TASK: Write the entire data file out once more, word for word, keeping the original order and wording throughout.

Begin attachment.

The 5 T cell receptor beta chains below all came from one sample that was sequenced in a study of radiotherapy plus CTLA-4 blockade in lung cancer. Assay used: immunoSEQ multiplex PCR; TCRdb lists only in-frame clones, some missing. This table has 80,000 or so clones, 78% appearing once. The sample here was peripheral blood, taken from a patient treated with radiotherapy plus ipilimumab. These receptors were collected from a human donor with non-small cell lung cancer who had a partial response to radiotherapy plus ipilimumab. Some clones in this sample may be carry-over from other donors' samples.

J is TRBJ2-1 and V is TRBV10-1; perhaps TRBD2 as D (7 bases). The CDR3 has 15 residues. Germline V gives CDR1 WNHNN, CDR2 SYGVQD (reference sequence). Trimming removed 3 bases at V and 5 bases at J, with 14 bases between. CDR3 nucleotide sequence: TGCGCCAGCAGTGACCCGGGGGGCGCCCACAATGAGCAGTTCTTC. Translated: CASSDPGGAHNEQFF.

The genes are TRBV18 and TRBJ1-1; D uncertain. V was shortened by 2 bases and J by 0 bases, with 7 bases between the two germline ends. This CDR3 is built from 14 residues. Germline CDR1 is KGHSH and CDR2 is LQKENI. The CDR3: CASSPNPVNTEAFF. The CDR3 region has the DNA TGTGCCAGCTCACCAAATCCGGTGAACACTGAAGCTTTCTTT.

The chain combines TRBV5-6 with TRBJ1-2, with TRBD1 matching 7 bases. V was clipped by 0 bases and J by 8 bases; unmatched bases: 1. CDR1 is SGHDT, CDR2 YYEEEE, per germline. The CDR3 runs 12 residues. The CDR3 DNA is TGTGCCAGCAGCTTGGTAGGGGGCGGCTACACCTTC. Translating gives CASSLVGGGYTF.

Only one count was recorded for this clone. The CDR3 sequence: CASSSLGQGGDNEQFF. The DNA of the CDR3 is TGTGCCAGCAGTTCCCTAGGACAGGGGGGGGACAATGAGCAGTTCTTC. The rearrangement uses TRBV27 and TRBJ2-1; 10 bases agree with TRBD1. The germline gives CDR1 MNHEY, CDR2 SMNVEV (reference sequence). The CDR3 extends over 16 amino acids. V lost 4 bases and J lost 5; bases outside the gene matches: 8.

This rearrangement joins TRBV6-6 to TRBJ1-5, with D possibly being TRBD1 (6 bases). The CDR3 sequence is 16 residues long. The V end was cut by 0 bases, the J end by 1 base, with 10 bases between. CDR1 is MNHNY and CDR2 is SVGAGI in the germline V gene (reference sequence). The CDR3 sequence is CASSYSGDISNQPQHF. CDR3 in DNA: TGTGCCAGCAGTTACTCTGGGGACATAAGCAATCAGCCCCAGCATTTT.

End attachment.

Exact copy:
The 5 T cell receptor beta chains below all came from one sample that was sequenced in a study of radiotherapy plus CTLA-4 blockade in lung cancer. Assay used: immunoSEQ multiplex PCR; TCRdb lists only in-frame clones, some missing. This table has 80,000 or so clones, 78% appearing once. The sample here was peripheral blood, taken from a patient treated with radiotherapy plus ipilimumab. These receptors were collected from a human donor with non-small cell lung cancer who had a partial response to radiotherapy plus ipilimumab. Some clones in this sample may be carry-over from other donors' samples.

J is TRBJ2-1 and V is TRBV10-1; perhaps TRBD2 as D (7 bases). The CDR3 has 15 residues. Germline V gives CDR1 WNHNN, CDR2 SYGVQD (reference sequence). Trimming removed 3 bases at V and 5 bases at J, with 14 bases between. CDR3 nucleotide sequence: TGCGCCAGCAGTGACCCGGGGGGCGCCCACAATGAGCAGTTCTTC. Translated: CASSDPGGAHNEQFF.

The genes are TRBV18 and TRBJ1-1; D uncertain. V was shortened by 2 bases and J by 0 bases, with 7 bases between the two germline ends. This CDR3 is built from 14 residues. Germline CDR1 is KGHSH and CDR2 is LQKENI. The CDR3: CASSPNPVNTEAFF. The CDR3 region has the DNA TGTGCCAGCTCACCAAATCCGGTGAACACTGAAGCTTTCTTT.

The chain combines TRBV5-6 with TRBJ1-2, with TRBD1 matching 7 bases. V was clipped by 0 bases and J by 8 bases; unmatched bases: 1. CDR1 is SGHDT, CDR2 YYEEEE, per germline. The CDR3 runs 12 residues. The CDR3 DNA is TGTGCCAGCAGCTTGGTAGGGGGCGGCTACACCTTC. Translating gives CASSLVGGGYTF.

Only one count was recorded for this clone. The CDR3 sequence: CASSSLGQGGDNEQFF. The DNA of the CDR3 is TGTGCCAGCAGTTCCCTAGGACAGGGGGGGGACAATGAGCAGTTCTTC. The rearrangement uses TRBV27 and TRBJ2-1; 10 bases agree with TRBD1. The germline gives CDR1 MNHEY, CDR2 SMNVEV (reference sequence). The CDR3 extends over 16 amino acids. V lost 4 bases and J lost 5; bases outside the gene matches: 8.

This rearrangement joins TRBV6-6 to TRBJ1-5, with D possibly being TRBD1 (6 bases). The CDR3 sequence is 16 residues long. The V end was cut by 0 bases, the J end by 1 base, with 10 bases between. CDR1 is MNHNY and CDR2 is SVGAGI in the germline V gene (reference sequence). The CDR3 sequence is CASSYSGDISNQPQHF. CDR3 in DNA: TGTGCCAGCAGTTACTCTGGGGACATAAGCAATCAGCCCCAGCATTTT.